Up from Reparations
Kaminer, Wendy, The American Prospect
Self-invention has always been an American ideal. We're supposed to enjoy opportunities to make our own fortunes and control our own fates, in this world and the next. The Calvinism of seventeenth-century colonials proved less quintessentially American than did the notion that you can choose to be born again in Christ. This is not a culture inclined to embrace ideas of predestination, spiritual or financial. In the mythic, utterly egalitarian America--the democratic America Tocqueville described--we create our own futures, unburdened by our familial pasts. That is the American dream and a primary ideological obstacle to winning reparations for slavery.
Demands for reparations challenge the vision of an American meritocracy. African Americans have not enjoyed equal opportunities for self-invention, advocates of reparations insist: Tenacious economic discrimination, widespread denials of voting rights, and oppressive brutalities (like lynching) followed the abolition of slavery and made sure that the descendants of slaves would be burdened by their history, not freed from it.
I don't dispute the truth of this assertion; the persistence of discrimination throughout the twentieth century is a primary justification for affirmative action, which I have always supported, a little unhappily. Race-conscious hiring, promotion, and admission policies are not entirely equitable, but they are necessary and, on balance, less inequitable than race-blind policies. Still I don't regard affirmative action as compensation for the past; I regard it as insurance for the future. I don't support affirmative action programs because I believe that white women and racial minorities have somehow earned the right to preferential treatment, by inadvertently inheriting discrimination. I support affirmative action because I can't figure out a better way to achieve equality.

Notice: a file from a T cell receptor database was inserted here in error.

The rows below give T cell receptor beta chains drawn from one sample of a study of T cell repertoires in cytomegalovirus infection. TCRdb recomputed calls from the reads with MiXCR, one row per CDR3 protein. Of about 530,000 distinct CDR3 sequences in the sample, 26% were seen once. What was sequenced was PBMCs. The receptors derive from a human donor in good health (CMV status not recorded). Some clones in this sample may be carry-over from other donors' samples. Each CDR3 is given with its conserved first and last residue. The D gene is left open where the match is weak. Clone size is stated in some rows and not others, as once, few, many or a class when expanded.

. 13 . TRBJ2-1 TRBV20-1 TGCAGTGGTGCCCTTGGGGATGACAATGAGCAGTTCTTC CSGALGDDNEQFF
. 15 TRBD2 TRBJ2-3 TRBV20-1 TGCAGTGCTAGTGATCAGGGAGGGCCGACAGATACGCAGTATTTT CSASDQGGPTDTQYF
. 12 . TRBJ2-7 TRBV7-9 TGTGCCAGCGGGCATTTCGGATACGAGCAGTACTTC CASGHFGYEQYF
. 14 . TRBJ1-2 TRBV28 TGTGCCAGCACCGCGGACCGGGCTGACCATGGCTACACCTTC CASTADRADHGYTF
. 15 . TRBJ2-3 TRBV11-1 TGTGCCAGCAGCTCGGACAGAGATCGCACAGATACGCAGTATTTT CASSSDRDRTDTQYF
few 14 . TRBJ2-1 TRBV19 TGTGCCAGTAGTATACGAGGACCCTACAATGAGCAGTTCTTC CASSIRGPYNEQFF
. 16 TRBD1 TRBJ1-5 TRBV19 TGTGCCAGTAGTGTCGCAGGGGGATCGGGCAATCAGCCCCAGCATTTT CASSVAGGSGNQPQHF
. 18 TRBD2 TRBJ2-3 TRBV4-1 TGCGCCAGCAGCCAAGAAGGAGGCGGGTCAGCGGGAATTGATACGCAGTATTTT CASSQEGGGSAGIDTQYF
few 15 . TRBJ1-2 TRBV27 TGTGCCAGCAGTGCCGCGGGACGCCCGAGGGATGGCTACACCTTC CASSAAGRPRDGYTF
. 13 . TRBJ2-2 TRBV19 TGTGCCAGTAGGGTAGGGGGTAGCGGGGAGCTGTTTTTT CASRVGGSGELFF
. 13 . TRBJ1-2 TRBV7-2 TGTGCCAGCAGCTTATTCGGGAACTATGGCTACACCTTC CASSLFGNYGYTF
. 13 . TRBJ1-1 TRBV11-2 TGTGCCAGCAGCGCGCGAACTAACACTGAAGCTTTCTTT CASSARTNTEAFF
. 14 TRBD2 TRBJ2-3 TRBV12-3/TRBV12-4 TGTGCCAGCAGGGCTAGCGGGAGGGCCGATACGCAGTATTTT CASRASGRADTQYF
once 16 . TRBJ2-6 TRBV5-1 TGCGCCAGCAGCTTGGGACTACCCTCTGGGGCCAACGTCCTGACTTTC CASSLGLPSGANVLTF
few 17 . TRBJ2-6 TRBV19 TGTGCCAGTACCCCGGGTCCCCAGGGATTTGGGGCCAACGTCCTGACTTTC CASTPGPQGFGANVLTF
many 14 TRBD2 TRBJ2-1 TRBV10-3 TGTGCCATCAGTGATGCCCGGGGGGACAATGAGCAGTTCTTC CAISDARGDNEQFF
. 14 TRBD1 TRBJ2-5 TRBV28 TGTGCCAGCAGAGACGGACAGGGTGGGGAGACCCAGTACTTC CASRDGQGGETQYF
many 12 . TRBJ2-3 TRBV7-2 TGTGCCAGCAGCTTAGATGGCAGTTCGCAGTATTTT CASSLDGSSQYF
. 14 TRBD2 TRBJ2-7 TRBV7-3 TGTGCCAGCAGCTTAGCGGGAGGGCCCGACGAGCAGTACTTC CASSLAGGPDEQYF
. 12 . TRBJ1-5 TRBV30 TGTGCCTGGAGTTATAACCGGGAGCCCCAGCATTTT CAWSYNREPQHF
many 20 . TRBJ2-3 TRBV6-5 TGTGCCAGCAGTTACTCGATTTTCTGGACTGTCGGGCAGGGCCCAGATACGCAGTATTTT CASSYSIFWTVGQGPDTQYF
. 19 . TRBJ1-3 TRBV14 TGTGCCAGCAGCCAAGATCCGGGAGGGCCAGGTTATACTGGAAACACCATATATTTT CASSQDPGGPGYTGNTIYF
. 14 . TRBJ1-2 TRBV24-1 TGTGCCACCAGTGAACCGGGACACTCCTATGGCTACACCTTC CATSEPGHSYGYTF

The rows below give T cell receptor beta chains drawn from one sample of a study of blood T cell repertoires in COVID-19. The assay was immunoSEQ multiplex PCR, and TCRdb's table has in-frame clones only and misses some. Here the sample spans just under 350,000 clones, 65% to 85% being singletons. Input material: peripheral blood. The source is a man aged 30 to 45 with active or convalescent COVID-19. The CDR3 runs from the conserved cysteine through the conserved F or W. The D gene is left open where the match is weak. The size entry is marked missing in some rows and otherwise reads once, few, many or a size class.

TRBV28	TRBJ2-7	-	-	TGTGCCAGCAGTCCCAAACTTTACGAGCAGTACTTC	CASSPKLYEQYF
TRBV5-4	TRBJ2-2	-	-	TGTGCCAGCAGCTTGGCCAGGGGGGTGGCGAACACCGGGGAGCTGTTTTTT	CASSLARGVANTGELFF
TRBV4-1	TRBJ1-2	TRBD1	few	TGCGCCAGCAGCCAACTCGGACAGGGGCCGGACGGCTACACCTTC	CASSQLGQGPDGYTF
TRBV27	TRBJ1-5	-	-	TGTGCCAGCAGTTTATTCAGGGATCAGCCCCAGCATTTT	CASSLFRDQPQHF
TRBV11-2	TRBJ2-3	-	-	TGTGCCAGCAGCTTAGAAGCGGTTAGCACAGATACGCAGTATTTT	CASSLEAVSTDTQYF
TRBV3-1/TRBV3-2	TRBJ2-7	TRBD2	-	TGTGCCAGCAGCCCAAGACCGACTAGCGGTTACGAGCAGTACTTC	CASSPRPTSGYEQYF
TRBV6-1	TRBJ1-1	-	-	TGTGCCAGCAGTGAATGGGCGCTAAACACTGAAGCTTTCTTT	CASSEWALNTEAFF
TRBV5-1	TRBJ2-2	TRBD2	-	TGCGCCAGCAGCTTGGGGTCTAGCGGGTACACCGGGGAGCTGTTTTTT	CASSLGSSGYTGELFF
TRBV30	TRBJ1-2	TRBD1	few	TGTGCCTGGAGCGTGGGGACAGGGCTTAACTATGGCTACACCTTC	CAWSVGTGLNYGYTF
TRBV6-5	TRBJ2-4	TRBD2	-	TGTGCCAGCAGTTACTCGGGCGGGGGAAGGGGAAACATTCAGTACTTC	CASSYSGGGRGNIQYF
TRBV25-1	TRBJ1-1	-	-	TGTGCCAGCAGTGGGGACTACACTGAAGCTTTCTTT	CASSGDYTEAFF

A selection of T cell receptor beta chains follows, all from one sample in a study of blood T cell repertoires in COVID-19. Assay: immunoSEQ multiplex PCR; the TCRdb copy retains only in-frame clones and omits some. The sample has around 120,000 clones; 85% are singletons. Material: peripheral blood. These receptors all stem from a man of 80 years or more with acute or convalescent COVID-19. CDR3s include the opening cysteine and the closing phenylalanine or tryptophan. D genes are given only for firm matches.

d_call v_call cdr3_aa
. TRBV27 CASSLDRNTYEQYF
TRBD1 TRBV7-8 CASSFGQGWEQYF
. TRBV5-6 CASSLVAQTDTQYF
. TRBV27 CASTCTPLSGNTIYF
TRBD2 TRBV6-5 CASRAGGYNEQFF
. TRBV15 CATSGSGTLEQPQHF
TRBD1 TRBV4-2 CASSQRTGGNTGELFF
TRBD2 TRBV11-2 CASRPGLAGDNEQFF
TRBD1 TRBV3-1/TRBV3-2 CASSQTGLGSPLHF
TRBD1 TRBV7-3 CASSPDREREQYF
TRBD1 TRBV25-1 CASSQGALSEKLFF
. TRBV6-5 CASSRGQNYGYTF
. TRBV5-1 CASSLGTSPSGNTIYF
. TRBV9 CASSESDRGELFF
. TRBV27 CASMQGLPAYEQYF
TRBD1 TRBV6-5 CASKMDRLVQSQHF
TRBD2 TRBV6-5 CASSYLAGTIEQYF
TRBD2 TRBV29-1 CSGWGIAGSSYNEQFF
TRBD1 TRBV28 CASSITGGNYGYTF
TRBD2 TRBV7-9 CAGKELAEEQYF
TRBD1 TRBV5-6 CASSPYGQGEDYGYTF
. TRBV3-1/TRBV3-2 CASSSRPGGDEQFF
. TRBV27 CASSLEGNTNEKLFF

So I hesitate to endorse recent demands for slavery reparations, although they have been thoughtfully presented. Opening a new conversation about reparations, activists and intellectuals, like Randall Robinson and Charles Ogletree, have stressed that they are not asking for direct cash payments to African Americans; reparations may take the form of compensatory social and economic programs. (In a recent article in The Nation, Robinson called for "public initiatives, not personal checks.") They have not accused those Americans whose ancestors were not enslaved of collaborating in the perpetuation of racism. "No one holds any living person responsible for slavery" or its legacies, Robinson stressed. They have made an appeal to our collective conscience, not issued an indictment of collective guilt.
Still, it's hard to imagine how this appeal might be implemented more than 100 years after abolition, without encouraging a belief in inherited guilt. Reparation demands do rest on the conviction that the nation owes a debt to its black citizens. This view implicitly implicates all citizens who constitute the nation, except the victims of slavery. First-, second-, or third-generation Americans whose families were busy being persecuted in some other country when slavery was abolished here may be particularly resistant to the demand that they contribute to reparations, but even if you don't believe in inherited guilt, it's difficult to make a case against the descendants of slaveholders.
How will we identify the beneficiaries of reparations? Will they be limited to people of African ancestry? Will they include those Americans of African descent whose ancestors participated in the slave trade? Will they include all those Americans of mixed race descended from slaves and slaveholders? If reparations are intended to atone for racism, will they extend to all self-identified people of color, like Hispanics, Native Americans, or Pacific Islanders? Will the drive for reparations provoke a close examination of our ancestry to determine racial purity and entitlement to compensation? …